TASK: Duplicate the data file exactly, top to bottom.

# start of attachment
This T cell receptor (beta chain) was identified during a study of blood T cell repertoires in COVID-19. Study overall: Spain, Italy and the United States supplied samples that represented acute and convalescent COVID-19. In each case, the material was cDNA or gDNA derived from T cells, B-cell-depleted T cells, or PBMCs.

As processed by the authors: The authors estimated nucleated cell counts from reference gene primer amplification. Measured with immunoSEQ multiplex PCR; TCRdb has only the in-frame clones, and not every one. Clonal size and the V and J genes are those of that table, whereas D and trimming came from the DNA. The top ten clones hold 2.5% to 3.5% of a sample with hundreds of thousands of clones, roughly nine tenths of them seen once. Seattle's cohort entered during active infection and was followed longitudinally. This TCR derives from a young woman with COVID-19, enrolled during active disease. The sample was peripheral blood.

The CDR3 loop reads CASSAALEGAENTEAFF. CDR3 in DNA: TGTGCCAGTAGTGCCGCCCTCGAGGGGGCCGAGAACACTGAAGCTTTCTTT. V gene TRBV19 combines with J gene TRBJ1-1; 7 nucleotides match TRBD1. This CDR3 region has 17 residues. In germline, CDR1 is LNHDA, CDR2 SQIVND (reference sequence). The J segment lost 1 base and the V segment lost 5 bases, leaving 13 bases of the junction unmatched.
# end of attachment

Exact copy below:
This T cell receptor (beta chain) was identified during a study of blood T cell repertoires in COVID-19. Study overall: Spain, Italy and the United States supplied samples that represented acute and convalescent COVID-19. In each case, the material was cDNA or gDNA derived from T cells, B-cell-depleted T cells, or PBMCs.

As processed by the authors: The authors estimated nucleated cell counts from reference gene primer amplification. Measured with immunoSEQ multiplex PCR; TCRdb has only the in-frame clones, and not every one. Clonal size and the V and J genes are those of that table, whereas D and trimming came from the DNA. The top ten clones hold 2.5% to 3.5% of a sample with hundreds of thousands of clones, roughly nine tenths of them seen once. Seattle's cohort entered during active infection and was followed longitudinally. This TCR derives from a young woman with COVID-19, enrolled during active disease. The sample was peripheral blood.

The CDR3 loop reads CASSAALEGAENTEAFF. CDR3 in DNA: TGTGCCAGTAGTGCCGCCCTCGAGGGGGCCGAGAACACTGAAGCTTTCTTT. V gene TRBV19 combines with J gene TRBJ1-1; 7 nucleotides match TRBD1. This CDR3 region has 17 residues. In germline, CDR1 is LNHDA, CDR2 SQIVND (reference sequence). The J segment lost 1 base and the V segment lost 5 bases, leaving 13 bases of the junction unmatched.